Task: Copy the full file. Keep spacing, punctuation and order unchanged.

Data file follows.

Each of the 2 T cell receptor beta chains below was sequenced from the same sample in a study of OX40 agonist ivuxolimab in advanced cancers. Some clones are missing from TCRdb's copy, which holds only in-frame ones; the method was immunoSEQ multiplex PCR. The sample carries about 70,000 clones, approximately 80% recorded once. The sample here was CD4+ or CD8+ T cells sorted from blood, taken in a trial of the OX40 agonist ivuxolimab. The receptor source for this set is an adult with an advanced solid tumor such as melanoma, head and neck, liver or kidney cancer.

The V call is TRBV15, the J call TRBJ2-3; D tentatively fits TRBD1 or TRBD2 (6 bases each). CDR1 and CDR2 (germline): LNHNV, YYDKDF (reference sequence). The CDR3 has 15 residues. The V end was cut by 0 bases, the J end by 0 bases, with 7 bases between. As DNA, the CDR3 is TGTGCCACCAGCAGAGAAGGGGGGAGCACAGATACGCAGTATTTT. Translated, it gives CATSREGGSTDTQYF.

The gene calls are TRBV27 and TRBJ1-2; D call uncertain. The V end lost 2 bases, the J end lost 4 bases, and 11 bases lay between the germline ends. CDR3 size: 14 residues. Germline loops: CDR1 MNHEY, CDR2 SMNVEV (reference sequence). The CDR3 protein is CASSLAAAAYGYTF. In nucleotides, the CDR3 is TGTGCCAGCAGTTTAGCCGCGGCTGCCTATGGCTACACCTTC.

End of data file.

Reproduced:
Each of the 2 T cell receptor beta chains below was sequenced from the same sample in a study of OX40 agonist ivuxolimab in advanced cancers. Some clones are missing from TCRdb's copy, which holds only in-frame ones; the method was immunoSEQ multiplex PCR. The sample carries about 70,000 clones, approximately 80% recorded once. The sample here was CD4+ or CD8+ T cells sorted from blood, taken in a trial of the OX40 agonist ivuxolimab. The receptor source for this set is an adult with an advanced solid tumor such as melanoma, head and neck, liver or kidney cancer.

The V call is TRBV15, the J call TRBJ2-3; D tentatively fits TRBD1 or TRBD2 (6 bases each). CDR1 and CDR2 (germline): LNHNV, YYDKDF (reference sequence). The CDR3 has 15 residues. The V end was cut by 0 bases, the J end by 0 bases, with 7 bases between. As DNA, the CDR3 is TGTGCCACCAGCAGAGAAGGGGGGAGCACAGATACGCAGTATTTT. Translated, it gives CATSREGGSTDTQYF.

The gene calls are TRBV27 and TRBJ1-2; D call uncertain. The V end lost 2 bases, the J end lost 4 bases, and 11 bases lay between the germline ends. CDR3 size: 14 residues. Germline loops: CDR1 MNHEY, CDR2 SMNVEV (reference sequence). The CDR3 protein is CASSLAAAAYGYTF. In nucleotides, the CDR3 is TGTGCCAGCAGTTTAGCCGCGGCTGCCTATGGCTACACCTTC.